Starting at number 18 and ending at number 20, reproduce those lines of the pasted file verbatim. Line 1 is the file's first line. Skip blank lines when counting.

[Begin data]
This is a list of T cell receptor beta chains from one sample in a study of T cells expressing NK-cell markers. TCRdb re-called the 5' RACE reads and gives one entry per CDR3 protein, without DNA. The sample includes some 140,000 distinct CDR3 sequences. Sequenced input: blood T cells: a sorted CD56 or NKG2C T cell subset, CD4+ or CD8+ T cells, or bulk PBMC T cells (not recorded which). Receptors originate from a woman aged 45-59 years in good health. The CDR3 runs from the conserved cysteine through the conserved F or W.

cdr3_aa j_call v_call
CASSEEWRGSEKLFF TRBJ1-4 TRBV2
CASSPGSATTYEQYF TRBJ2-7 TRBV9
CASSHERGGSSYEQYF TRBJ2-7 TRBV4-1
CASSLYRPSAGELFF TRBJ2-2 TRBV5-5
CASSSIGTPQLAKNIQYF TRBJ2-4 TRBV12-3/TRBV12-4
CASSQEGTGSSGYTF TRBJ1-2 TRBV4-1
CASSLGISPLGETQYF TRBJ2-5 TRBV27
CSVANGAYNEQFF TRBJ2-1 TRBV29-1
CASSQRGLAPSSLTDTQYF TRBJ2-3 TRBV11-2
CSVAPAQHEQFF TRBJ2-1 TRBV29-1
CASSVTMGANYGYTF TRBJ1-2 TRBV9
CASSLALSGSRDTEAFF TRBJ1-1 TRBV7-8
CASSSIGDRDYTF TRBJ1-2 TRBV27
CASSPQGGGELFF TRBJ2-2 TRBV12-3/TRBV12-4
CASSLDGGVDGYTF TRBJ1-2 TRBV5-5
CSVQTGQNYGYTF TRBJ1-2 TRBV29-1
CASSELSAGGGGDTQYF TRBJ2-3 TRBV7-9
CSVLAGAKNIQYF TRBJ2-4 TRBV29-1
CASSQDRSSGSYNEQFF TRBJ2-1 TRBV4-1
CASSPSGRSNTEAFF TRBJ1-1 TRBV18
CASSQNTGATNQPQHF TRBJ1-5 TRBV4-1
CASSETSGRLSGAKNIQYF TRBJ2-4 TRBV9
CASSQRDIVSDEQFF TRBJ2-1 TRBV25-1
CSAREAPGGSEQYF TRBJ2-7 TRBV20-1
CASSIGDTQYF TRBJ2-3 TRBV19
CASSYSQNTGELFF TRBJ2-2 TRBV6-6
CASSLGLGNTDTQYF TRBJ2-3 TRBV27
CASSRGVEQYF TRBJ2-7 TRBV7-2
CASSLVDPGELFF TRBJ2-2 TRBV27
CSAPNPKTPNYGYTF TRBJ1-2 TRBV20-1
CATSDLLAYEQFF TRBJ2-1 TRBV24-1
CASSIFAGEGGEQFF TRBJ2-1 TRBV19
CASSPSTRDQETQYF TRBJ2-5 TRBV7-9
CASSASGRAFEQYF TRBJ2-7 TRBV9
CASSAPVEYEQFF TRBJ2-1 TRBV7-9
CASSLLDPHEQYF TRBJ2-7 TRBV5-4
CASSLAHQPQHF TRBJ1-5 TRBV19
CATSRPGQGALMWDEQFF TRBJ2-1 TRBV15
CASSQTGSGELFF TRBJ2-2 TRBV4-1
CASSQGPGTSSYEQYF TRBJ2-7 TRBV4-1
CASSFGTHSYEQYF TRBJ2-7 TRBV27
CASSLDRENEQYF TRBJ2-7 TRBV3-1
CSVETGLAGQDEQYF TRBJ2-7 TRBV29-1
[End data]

CSVQTGQNYGYTF TRBJ1-2 TRBV29-1
CASSELSAGGGGDTQYF TRBJ2-3 TRBV7-9
CSVLAGAKNIQYF TRBJ2-4 TRBV29-1